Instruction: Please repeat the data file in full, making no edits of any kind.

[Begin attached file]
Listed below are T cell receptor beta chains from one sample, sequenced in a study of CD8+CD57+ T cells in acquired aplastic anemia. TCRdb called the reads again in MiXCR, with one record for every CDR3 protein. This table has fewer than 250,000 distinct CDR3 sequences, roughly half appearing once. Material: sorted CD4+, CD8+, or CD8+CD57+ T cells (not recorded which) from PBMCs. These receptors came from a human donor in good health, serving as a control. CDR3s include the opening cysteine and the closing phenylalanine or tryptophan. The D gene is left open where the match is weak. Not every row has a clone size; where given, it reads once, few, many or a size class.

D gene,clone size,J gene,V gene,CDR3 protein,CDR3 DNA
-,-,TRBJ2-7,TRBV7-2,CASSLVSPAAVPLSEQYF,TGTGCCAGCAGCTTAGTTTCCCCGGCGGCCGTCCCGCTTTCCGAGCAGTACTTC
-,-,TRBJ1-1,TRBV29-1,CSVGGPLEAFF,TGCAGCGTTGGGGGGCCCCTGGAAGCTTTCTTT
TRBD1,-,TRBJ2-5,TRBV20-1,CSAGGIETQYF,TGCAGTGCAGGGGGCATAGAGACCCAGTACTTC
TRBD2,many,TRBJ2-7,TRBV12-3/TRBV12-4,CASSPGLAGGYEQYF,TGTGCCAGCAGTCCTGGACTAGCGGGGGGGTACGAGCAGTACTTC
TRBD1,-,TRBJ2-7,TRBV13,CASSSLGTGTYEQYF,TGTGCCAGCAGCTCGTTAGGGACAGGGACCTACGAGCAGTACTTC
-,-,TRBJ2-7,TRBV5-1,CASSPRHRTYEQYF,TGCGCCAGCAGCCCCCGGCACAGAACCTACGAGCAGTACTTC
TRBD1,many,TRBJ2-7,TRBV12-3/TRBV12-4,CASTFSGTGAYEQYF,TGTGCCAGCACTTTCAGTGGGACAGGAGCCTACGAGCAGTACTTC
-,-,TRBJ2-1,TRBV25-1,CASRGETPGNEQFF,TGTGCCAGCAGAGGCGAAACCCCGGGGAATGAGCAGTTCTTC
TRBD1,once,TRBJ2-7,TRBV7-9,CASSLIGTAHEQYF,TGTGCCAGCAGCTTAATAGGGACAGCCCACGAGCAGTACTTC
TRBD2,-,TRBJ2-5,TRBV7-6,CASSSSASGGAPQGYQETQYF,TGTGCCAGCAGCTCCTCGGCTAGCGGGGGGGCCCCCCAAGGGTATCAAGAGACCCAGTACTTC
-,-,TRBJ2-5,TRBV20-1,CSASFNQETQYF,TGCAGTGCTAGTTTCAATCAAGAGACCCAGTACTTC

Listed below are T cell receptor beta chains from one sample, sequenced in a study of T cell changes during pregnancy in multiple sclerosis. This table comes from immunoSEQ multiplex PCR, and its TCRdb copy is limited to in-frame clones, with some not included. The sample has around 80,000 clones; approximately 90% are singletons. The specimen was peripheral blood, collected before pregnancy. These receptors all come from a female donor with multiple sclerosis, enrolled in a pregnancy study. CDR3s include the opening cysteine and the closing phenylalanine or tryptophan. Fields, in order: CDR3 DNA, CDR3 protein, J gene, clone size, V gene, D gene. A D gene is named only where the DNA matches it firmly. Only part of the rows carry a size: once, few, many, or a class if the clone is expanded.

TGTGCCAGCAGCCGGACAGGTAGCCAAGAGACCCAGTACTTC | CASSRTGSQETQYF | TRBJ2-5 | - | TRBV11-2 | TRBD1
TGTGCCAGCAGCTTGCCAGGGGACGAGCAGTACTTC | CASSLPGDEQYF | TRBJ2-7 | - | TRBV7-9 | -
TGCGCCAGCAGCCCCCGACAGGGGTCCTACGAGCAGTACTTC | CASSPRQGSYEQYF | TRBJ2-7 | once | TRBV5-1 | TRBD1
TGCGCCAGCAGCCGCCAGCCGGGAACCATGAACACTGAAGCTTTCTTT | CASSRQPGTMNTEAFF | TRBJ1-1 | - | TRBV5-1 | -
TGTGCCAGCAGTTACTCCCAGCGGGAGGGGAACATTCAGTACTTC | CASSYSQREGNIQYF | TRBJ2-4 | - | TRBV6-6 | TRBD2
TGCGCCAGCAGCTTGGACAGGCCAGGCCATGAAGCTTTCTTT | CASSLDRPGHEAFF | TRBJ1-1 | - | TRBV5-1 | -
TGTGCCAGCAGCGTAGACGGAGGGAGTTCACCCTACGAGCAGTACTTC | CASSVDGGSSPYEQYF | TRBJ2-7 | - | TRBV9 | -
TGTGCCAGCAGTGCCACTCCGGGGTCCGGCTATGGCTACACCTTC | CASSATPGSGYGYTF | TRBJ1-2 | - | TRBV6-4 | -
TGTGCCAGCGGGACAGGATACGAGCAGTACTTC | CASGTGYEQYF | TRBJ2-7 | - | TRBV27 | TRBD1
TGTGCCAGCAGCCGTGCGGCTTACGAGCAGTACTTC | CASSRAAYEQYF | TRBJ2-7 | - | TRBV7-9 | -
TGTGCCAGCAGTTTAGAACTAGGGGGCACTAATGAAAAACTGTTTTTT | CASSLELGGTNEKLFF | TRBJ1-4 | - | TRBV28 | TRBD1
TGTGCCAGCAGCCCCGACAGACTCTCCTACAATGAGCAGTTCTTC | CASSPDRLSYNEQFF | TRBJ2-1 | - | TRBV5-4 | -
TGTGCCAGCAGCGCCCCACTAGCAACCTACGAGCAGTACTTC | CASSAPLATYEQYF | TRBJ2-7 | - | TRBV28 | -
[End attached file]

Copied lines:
Listed below are T cell receptor beta chains from one sample, sequenced in a study of CD8+CD57+ T cells in acquired aplastic anemia. TCRdb called the reads again in MiXCR, with one record for every CDR3 protein. This table has fewer than 250,000 distinct CDR3 sequences, roughly half appearing once. Material: sorted CD4+, CD8+, or CD8+CD57+ T cells (not recorded which) from PBMCs. These receptors came from a human donor in good health, serving as a control. CDR3s include the opening cysteine and the closing phenylalanine or tryptophan. The D gene is left open where the match is weak. Not every row has a clone size; where given, it reads once, few, many or a size class.

D gene,clone size,J gene,V gene,CDR3 protein,CDR3 DNA
-,-,TRBJ2-7,TRBV7-2,CASSLVSPAAVPLSEQYF,TGTGCCAGCAGCTTAGTTTCCCCGGCGGCCGTCCCGCTTTCCGAGCAGTACTTC
-,-,TRBJ1-1,TRBV29-1,CSVGGPLEAFF,TGCAGCGTTGGGGGGCCCCTGGAAGCTTTCTTT
TRBD1,-,TRBJ2-5,TRBV20-1,CSAGGIETQYF,TGCAGTGCAGGGGGCATAGAGACCCAGTACTTC
TRBD2,many,TRBJ2-7,TRBV12-3/TRBV12-4,CASSPGLAGGYEQYF,TGTGCCAGCAGTCCTGGACTAGCGGGGGGGTACGAGCAGTACTTC
TRBD1,-,TRBJ2-7,TRBV13,CASSSLGTGTYEQYF,TGTGCCAGCAGCTCGTTAGGGACAGGGACCTACGAGCAGTACTTC
-,-,TRBJ2-7,TRBV5-1,CASSPRHRTYEQYF,TGCGCCAGCAGCCCCCGGCACAGAACCTACGAGCAGTACTTC
TRBD1,many,TRBJ2-7,TRBV12-3/TRBV12-4,CASTFSGTGAYEQYF,TGTGCCAGCACTTTCAGTGGGACAGGAGCCTACGAGCAGTACTTC
-,-,TRBJ2-1,TRBV25-1,CASRGETPGNEQFF,TGTGCCAGCAGAGGCGAAACCCCGGGGAATGAGCAGTTCTTC
TRBD1,once,TRBJ2-7,TRBV7-9,CASSLIGTAHEQYF,TGTGCCAGCAGCTTAATAGGGACAGCCCACGAGCAGTACTTC
TRBD2,-,TRBJ2-5,TRBV7-6,CASSSSASGGAPQGYQETQYF,TGTGCCAGCAGCTCCTCGGCTAGCGGGGGGGCCCCCCAAGGGTATCAAGAGACCCAGTACTTC
-,-,TRBJ2-5,TRBV20-1,CSASFNQETQYF,TGCAGTGCTAGTTTCAATCAAGAGACCCAGTACTTC

Listed below are T cell receptor beta chains from one sample, sequenced in a study of T cell changes during pregnancy in multiple sclerosis. This table comes from immunoSEQ multiplex PCR, and its TCRdb copy is limited to in-frame clones, with some not included. The sample has around 80,000 clones; approximately 90% are singletons. The specimen was peripheral blood, collected before pregnancy. These receptors all come from a female donor with multiple sclerosis, enrolled in a pregnancy study. CDR3s include the opening cysteine and the closing phenylalanine or tryptophan. Fields, in order: CDR3 DNA, CDR3 protein, J gene, clone size, V gene, D gene. A D gene is named only where the DNA matches it firmly. Only part of the rows carry a size: once, few, many, or a class if the clone is expanded.

TGTGCCAGCAGCCGGACAGGTAGCCAAGAGACCCAGTACTTC | CASSRTGSQETQYF | TRBJ2-5 | - | TRBV11-2 | TRBD1
TGTGCCAGCAGCTTGCCAGGGGACGAGCAGTACTTC | CASSLPGDEQYF | TRBJ2-7 | - | TRBV7-9 | -
TGCGCCAGCAGCCCCCGACAGGGGTCCTACGAGCAGTACTTC | CASSPRQGSYEQYF | TRBJ2-7 | once | TRBV5-1 | TRBD1
TGCGCCAGCAGCCGCCAGCCGGGAACCATGAACACTGAAGCTTTCTTT | CASSRQPGTMNTEAFF | TRBJ1-1 | - | TRBV5-1 | -
TGTGCCAGCAGTTACTCCCAGCGGGAGGGGAACATTCAGTACTTC | CASSYSQREGNIQYF | TRBJ2-4 | - | TRBV6-6 | TRBD2
TGCGCCAGCAGCTTGGACAGGCCAGGCCATGAAGCTTTCTTT | CASSLDRPGHEAFF | TRBJ1-1 | - | TRBV5-1 | -
TGTGCCAGCAGCGTAGACGGAGGGAGTTCACCCTACGAGCAGTACTTC | CASSVDGGSSPYEQYF | TRBJ2-7 | - | TRBV9 | -
TGTGCCAGCAGTGCCACTCCGGGGTCCGGCTATGGCTACACCTTC | CASSATPGSGYGYTF | TRBJ1-2 | - | TRBV6-4 | -
TGTGCCAGCGGGACAGGATACGAGCAGTACTTC | CASGTGYEQYF | TRBJ2-7 | - | TRBV27 | TRBD1
TGTGCCAGCAGCCGTGCGGCTTACGAGCAGTACTTC | CASSRAAYEQYF | TRBJ2-7 | - | TRBV7-9 | -
TGTGCCAGCAGTTTAGAACTAGGGGGCACTAATGAAAAACTGTTTTTT | CASSLELGGTNEKLFF | TRBJ1-4 | - | TRBV28 | TRBD1
TGTGCCAGCAGCCCCGACAGACTCTCCTACAATGAGCAGTTCTTC | CASSPDRLSYNEQFF | TRBJ2-1 | - | TRBV5-4 | -
TGTGCCAGCAGCGCCCCACTAGCAACCTACGAGCAGTACTTC | CASSAPLATYEQYF | TRBJ2-7 | - | TRBV28 | -